W Series had its 2021 pre-season testing in May at the Anglesey Circuit in north Wales
It has been almost 700 days since the last race of W Series, but on Saturday the lights will go out on an exciting new season.
This year the female-only championship will share the global stage with Formula 1 as it provides eight support races at grand prix weekends.
Britain’s Jamie Chadwick will be looking to defend her crown, having secured the title in the last race of the season at Brands Hatch and the $500,000 (£400,000) prize money.
The championship was formed in 2018 to improve the visibility of women in motorsport. It sees 18 drivers from 12 countries compete in Formula 3-level racing and, unlike some other motorsports, the playing field is level.
It uses Tatuus T-318 F3 cars, all of which are mechanically identical to remove any advantage.
Chadwick, currently racing in Extreme E, is one of five British drivers taking part this year.
“What W Series achieved in its first year was pretty remarkable and, from my perspective, it really did give me a massive platform which I wouldn’t have had,” she said.
Like most sports, W Series fell victim to the coronavirus pandemic in 2020, but adapted by setting up its own esports league which was won by Dutch driver Beitske Visser.
New for 2021
There are valuable super-licence points up for grabs this year, with the series winner earning 15 points, 12 for second and 10 for third.
The total needed to race in F1 is 40 points over a three-year period, with 25 needed for practice sessions.
The same Tatuus F3 cars are racing but instead of their uniformed branding, this year some of the cars will be run by independent teams – including London’s Veloce Racing, who will have Chadwick as a driver.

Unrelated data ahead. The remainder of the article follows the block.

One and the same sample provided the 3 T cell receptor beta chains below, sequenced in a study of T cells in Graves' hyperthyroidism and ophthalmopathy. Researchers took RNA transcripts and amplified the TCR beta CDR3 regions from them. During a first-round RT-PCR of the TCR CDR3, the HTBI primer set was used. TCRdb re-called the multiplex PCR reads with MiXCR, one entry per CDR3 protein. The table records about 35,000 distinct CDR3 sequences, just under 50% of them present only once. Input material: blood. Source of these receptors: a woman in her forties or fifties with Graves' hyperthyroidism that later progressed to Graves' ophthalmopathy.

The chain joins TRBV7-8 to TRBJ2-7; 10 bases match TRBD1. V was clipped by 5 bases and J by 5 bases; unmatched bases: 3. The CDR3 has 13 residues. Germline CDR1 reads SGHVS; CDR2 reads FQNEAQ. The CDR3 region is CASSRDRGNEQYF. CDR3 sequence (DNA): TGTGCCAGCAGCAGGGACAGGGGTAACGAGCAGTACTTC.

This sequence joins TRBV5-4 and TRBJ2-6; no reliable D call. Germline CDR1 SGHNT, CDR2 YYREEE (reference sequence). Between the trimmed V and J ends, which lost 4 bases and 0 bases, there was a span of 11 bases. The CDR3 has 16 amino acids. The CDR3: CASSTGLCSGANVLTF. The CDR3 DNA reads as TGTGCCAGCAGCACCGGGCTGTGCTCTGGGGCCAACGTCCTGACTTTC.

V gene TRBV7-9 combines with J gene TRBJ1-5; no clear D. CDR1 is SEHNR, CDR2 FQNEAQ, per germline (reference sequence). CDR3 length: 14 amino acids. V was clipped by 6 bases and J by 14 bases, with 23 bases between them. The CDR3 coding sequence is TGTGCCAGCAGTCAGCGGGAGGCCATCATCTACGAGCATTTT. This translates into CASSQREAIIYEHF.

The season, which has also expanded from six races to eight, begins on 26 June at the Styrian Grand Prix in Austria.
If 2019 is anything to go by, expect a fiercely competitive field and a lot of close battles.
Here are some of the drivers to watch:
Jamie Chadwick, 23, Great Britain
Jamie Chadwick is a William’s Racing F1 development driver, a role she has held for the past three years
Defending champion Chadwick who is currently racing in Extreme E racer, also for Veloce, says her goal is to win the championship for a second time, but she is under no illusions about how difficult the task will be.
“The depth of the field and the competitiveness is going to be much higher this year,” she said.
“People know what to expect a bit more now, so it’s not going to be quite as much of a shock. Everyone will try and hit the ground running.”
Beitske Visser, 26, Netherlands
Beitske Visser made her LMP2 debut as part of Richard Mille Racing’s line-up at the 2020 24 Hours of Le Mans
The 2019 runner-up will be looking to go one better this season.
Visser is currently racing LMP2 in the World Endurance Championship in an all-female team alongside Sophia Floersch and Tatiania Calderon.
She believes she has what it takes to win the championship.
“You always aim to improve and I only have one spot to improve, so that’s the goal but it won’t be easy.”
Alice Powell, 28, Great Britain
In 2010, Alice Powell became the first woman to win a Formula Renault championship
Hindered by two retirements in the middle of the 2019 season, Powell still finished third overall.
Most recently racing in the Formula E support series the Jaguar I-Pace eTrophy, Powell also coaches young go-kart drivers including W Series reserve Abbi Pulling.
“It’s going to be tough as there are plenty of great drivers in the championship and it’s going to be super close,” she said.
“It’s going to be harder and there are going to be more battles up the front than we saw in 2019.”
Irina Sidorkova, 17, Russia
Irina ‘Ira’ Sidorkova lists Lightning McQueen and Danica Patrick as her racing idols
The youngest driver on the grid, Sidorkova has been racing since she was seven and was most recently in action in the F3 Asian Championship.
She feels W Series is a great platform to promote female drivers.
“We have had four days of testing with W Series, our own engineers showing us how to get the best out of the car, drivers coaches and how to deal with the media – it’s a super boost for my career.
“To become an F1 driver is my dream so I’m preparing hard and will do what I can to get there,” added Sidorkova.
W Series 2021 calendar
26 June – Spielberg, Austria (in support of the Styrian Grand Prix)
3 July – Spielberg, Austria (in support of the Austrian Grand Prix)
17 July – Silverstone, UK
31 July – Budapest, Hungary
28 August – Spa-Francorchamps, Belgium
4 September – Zandvoort, Netherlands
23 October – Austin, USA
30 October – Mexico City, Mexico